Finance, accounting, tax, and compliance are littered with situations like this, because those functions are essential to everyone and core to almost nobody. Without the necessary expertise, how can you possibly define a lean but effective financial, legal, or tax process? Most wind up wasting too much time on processes that still end up disorganized.
Here’s the thing, if you’re not an experienced CPA you shouldn’t be telling your accountants what to do, at least not exclusively. They should also be telling you what needs doing. The fact that small businesses are stricken with burdensome overhead, and that so many founders spend time learning entirely new skillsets just to manage it, means that their accounting, legal and financial partners aren’t being sufficiently proactive.
Why is this Important?
Small business leaders need to be thoughtful about seeking proactive partners. In the startup world margins are small and every decision can be a high-leverage one. If your business has 100x growth potential, every dollar wasted now costs you $100 down the road. And the business wasting lots of dollars isn’t usually the one that hits that 100x target.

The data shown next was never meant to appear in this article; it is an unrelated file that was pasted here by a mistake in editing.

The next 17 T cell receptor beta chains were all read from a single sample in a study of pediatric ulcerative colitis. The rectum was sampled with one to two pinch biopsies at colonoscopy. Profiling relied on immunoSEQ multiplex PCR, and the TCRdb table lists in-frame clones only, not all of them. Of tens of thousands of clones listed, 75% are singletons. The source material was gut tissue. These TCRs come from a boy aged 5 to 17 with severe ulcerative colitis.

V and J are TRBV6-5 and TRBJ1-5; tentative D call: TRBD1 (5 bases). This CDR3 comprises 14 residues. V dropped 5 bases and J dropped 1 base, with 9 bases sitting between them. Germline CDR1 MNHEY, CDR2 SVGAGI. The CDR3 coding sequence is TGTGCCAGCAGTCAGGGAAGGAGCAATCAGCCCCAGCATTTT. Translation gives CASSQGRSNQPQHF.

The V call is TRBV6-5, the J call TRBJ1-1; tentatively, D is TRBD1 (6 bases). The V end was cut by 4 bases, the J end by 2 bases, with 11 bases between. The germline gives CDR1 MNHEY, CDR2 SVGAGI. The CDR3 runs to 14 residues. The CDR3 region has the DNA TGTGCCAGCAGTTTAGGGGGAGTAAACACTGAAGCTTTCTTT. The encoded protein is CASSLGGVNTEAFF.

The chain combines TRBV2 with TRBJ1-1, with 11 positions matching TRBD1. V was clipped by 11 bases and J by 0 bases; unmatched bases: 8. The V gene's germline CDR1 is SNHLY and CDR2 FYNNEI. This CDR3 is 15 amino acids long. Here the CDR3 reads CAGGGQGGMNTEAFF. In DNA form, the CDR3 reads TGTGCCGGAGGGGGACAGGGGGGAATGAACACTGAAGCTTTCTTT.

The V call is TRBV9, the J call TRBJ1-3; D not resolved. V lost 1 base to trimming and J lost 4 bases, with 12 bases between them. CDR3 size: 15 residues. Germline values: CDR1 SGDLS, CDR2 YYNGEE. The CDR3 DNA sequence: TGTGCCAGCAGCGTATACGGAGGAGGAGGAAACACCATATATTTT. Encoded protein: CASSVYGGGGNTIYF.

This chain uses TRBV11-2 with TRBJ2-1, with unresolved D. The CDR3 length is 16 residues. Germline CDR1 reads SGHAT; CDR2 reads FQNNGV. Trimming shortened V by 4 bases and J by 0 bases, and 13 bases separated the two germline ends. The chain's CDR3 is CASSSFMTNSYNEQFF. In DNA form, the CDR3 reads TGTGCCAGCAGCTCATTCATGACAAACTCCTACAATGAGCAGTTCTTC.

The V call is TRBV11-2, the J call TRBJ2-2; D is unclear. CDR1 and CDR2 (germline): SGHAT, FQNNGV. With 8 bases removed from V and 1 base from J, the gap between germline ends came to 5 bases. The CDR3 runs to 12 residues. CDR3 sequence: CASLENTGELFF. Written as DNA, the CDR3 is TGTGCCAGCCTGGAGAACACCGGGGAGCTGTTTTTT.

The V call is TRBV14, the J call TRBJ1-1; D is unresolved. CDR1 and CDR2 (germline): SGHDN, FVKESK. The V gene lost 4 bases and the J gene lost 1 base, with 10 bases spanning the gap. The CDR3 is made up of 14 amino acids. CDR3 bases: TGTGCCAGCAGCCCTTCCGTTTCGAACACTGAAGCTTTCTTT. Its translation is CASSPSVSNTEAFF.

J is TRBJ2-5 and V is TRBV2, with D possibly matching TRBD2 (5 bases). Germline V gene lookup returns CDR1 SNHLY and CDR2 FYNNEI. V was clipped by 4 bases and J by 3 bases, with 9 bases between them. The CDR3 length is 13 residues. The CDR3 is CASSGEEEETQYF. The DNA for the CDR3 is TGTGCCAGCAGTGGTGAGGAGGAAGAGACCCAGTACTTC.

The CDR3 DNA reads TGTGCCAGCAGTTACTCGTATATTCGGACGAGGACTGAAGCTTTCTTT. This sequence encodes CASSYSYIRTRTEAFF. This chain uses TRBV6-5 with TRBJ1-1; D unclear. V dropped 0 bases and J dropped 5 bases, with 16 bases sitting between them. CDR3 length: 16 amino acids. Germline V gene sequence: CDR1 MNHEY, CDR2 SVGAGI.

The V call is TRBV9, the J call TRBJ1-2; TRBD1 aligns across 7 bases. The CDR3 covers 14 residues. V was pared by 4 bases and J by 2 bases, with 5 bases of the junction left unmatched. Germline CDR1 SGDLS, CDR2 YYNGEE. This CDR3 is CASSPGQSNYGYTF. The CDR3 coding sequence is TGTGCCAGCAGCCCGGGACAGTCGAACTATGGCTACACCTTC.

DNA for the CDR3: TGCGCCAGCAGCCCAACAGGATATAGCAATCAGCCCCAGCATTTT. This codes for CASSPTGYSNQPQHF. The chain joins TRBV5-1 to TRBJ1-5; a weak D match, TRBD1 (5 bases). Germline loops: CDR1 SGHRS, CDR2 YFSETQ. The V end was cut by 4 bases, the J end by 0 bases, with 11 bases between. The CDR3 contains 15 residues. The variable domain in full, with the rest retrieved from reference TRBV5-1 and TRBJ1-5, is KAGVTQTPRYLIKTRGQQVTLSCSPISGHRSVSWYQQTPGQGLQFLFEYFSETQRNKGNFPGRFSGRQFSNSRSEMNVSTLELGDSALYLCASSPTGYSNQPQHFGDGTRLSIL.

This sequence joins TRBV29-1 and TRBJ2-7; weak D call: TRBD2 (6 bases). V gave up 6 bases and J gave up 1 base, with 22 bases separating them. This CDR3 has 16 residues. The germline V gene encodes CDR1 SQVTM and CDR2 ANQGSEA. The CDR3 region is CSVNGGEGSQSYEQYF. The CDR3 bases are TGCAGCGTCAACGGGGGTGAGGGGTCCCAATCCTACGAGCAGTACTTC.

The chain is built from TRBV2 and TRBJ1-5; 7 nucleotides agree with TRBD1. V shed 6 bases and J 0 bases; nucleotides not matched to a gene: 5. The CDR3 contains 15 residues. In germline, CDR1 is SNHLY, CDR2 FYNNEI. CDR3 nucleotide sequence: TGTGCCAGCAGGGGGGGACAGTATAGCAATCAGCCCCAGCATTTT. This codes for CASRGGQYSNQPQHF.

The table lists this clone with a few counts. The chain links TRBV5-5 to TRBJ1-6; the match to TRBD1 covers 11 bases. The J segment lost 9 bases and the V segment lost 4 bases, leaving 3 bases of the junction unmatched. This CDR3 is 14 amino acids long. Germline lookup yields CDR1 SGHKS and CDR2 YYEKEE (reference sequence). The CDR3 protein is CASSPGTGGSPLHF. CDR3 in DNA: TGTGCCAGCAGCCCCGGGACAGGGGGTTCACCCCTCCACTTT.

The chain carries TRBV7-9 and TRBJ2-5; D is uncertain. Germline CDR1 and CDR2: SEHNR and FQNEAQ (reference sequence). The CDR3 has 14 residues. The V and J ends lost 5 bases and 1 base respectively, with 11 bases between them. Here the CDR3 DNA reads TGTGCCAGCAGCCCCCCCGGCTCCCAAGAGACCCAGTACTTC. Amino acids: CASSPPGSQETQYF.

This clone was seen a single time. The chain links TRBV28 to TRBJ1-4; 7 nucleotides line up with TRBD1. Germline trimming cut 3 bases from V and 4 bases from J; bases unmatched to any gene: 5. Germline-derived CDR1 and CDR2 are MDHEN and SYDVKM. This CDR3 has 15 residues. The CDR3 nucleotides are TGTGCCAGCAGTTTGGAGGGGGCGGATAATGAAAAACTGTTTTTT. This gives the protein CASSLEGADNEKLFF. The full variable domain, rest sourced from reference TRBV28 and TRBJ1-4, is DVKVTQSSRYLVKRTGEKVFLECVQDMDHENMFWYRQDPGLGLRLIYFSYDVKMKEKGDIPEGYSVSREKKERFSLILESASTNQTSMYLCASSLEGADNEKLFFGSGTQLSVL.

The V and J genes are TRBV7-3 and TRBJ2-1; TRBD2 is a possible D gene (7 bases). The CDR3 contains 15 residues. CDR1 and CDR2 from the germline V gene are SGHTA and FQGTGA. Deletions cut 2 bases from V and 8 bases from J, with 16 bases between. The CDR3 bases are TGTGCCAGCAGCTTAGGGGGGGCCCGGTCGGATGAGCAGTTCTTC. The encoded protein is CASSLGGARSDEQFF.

The difference between Company A and Company B isn’t huge, but what could you do with more time to focus on your business? In most industries, the margin between good and great is much smaller than the 10% that my made-up numbers suggest.
And as a matter of confidence, the difference is huge. Company A runs a business based on informed essentialism. Company B does alright, but without better advice they worry that they’re actually more like Company C (whose bar trivia and kickball teams far outperform their business) or Company D (who crushes the competition before being crushed by the IRS).
There’s real value at stake when businesses fail to audit their overhead with the same attention they pay to their core business. Your lawyer may not want to tell you when not to consult a lawyer, your accountant may not want to automate data collection to reduce their billable hours. It’s always easier for them to do what they’re told than to actively advise you. But if you’re not asking these questions, you won’t find the people with the answers.